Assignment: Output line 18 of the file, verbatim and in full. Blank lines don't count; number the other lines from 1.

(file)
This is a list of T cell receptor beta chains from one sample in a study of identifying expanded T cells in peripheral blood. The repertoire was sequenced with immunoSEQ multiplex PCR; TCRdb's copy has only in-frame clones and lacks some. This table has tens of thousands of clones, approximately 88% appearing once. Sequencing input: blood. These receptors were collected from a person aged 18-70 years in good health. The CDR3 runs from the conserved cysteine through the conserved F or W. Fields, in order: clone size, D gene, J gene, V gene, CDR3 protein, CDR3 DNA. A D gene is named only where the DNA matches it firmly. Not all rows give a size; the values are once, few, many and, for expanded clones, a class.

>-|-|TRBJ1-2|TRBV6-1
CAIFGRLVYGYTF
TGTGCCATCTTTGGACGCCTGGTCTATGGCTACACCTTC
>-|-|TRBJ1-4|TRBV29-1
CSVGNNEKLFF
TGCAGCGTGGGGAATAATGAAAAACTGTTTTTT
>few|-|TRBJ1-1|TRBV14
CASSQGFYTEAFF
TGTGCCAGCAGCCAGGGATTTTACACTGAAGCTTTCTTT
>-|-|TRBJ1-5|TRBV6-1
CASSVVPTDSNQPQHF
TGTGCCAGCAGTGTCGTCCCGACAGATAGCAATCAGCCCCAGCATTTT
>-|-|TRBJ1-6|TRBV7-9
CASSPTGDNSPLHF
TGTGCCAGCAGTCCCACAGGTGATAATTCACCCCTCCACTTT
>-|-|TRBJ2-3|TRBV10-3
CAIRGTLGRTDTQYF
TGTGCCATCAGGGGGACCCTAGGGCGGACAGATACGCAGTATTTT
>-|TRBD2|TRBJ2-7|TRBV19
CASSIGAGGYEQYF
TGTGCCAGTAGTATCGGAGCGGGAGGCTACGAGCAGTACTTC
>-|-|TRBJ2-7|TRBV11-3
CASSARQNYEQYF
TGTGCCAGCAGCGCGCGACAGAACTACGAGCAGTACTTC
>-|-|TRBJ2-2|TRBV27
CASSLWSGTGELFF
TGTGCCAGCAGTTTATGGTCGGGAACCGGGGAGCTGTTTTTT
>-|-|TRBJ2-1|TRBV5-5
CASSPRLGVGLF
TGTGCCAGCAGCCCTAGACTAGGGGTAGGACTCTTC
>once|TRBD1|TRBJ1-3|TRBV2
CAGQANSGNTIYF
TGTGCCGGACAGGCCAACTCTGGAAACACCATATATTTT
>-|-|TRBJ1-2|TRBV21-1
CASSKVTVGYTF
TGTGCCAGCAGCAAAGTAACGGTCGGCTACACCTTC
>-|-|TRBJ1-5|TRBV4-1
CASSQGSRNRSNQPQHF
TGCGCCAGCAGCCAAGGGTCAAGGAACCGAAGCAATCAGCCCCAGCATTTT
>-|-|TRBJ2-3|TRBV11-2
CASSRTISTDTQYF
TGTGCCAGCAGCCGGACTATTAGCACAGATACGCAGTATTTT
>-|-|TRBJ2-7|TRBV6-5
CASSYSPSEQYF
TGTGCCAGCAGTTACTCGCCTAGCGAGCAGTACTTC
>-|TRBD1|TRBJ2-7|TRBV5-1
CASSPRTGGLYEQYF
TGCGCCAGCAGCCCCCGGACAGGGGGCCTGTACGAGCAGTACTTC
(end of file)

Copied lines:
CAIRGTLGRTDTQYF